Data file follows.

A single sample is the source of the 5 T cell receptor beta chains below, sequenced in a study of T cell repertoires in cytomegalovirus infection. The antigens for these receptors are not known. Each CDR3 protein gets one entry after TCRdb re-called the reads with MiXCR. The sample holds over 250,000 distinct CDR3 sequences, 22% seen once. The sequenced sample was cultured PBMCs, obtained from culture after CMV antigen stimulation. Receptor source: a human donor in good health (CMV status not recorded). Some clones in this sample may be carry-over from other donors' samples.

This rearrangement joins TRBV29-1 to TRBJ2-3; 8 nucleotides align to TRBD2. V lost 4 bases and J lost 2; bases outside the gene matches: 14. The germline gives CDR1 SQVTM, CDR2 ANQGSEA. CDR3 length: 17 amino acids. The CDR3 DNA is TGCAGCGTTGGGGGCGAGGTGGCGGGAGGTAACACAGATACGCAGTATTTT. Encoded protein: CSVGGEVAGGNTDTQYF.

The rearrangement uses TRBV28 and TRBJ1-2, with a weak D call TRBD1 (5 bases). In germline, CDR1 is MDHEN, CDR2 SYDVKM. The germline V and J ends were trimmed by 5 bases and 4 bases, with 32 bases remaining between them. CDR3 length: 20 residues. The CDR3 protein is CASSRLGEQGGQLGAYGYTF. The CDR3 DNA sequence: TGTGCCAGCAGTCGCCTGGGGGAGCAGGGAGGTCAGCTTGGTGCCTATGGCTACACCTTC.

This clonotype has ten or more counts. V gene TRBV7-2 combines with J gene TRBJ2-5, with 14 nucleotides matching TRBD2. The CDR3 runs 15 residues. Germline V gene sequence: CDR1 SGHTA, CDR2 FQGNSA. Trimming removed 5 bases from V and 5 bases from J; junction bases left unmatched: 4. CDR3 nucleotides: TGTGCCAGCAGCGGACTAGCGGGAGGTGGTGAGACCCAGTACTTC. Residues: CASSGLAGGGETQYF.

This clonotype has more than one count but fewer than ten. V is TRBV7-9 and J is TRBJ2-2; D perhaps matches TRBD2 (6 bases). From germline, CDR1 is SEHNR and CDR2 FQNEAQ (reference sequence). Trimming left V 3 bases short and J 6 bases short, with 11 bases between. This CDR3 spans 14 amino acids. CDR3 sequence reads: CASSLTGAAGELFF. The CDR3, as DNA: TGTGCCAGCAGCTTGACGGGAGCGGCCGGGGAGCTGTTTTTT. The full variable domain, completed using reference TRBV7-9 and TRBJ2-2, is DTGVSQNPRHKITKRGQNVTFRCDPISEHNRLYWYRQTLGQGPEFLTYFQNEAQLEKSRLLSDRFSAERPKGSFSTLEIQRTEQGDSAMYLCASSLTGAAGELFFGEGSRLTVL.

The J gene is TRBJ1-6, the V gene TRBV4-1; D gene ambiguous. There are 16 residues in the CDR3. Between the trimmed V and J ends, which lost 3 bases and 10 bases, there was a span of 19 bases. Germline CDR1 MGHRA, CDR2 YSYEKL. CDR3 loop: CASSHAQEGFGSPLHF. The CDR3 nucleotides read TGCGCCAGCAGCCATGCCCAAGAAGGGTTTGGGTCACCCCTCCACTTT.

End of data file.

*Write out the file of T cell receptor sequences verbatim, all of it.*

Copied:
A single sample is the source of the 5 T cell receptor beta chains below, sequenced in a study of T cell repertoires in cytomegalovirus infection. The antigens for these receptors are not known. Each CDR3 protein gets one entry after TCRdb re-called the reads with MiXCR. The sample holds over 250,000 distinct CDR3 sequences, 22% seen once. The sequenced sample was cultured PBMCs, obtained from culture after CMV antigen stimulation. Receptor source: a human donor in good health (CMV status not recorded). Some clones in this sample may be carry-over from other donors' samples.

This rearrangement joins TRBV29-1 to TRBJ2-3; 8 nucleotides align to TRBD2. V lost 4 bases and J lost 2; bases outside the gene matches: 14. The germline gives CDR1 SQVTM, CDR2 ANQGSEA. CDR3 length: 17 amino acids. The CDR3 DNA is TGCAGCGTTGGGGGCGAGGTGGCGGGAGGTAACACAGATACGCAGTATTTT. Encoded protein: CSVGGEVAGGNTDTQYF.

The rearrangement uses TRBV28 and TRBJ1-2, with a weak D call TRBD1 (5 bases). In germline, CDR1 is MDHEN, CDR2 SYDVKM. The germline V and J ends were trimmed by 5 bases and 4 bases, with 32 bases remaining between them. CDR3 length: 20 residues. The CDR3 protein is CASSRLGEQGGQLGAYGYTF. The CDR3 DNA sequence: TGTGCCAGCAGTCGCCTGGGGGAGCAGGGAGGTCAGCTTGGTGCCTATGGCTACACCTTC.

This clonotype has ten or more counts. V gene TRBV7-2 combines with J gene TRBJ2-5, with 14 nucleotides matching TRBD2. The CDR3 runs 15 residues. Germline V gene sequence: CDR1 SGHTA, CDR2 FQGNSA. Trimming removed 5 bases from V and 5 bases from J; junction bases left unmatched: 4. CDR3 nucleotides: TGTGCCAGCAGCGGACTAGCGGGAGGTGGTGAGACCCAGTACTTC. Residues: CASSGLAGGGETQYF.

This clonotype has more than one count but fewer than ten. V is TRBV7-9 and J is TRBJ2-2; D perhaps matches TRBD2 (6 bases). From germline, CDR1 is SEHNR and CDR2 FQNEAQ (reference sequence). Trimming left V 3 bases short and J 6 bases short, with 11 bases between. This CDR3 spans 14 amino acids. CDR3 sequence reads: CASSLTGAAGELFF. The CDR3, as DNA: TGTGCCAGCAGCTTGACGGGAGCGGCCGGGGAGCTGTTTTTT. The full variable domain, completed using reference TRBV7-9 and TRBJ2-2, is DTGVSQNPRHKITKRGQNVTFRCDPISEHNRLYWYRQTLGQGPEFLTYFQNEAQLEKSRLLSDRFSAERPKGSFSTLEIQRTEQGDSAMYLCASSLTGAAGELFFGEGSRLTVL.

The J gene is TRBJ1-6, the V gene TRBV4-1; D gene ambiguous. There are 16 residues in the CDR3. Between the trimmed V and J ends, which lost 3 bases and 10 bases, there was a span of 19 bases. Germline CDR1 MGHRA, CDR2 YSYEKL. CDR3 loop: CASSHAQEGFGSPLHF. The CDR3 nucleotides read TGCGCCAGCAGCCATGCCCAAGAAGGGTTTGGGTCACCCCTCCACTTT.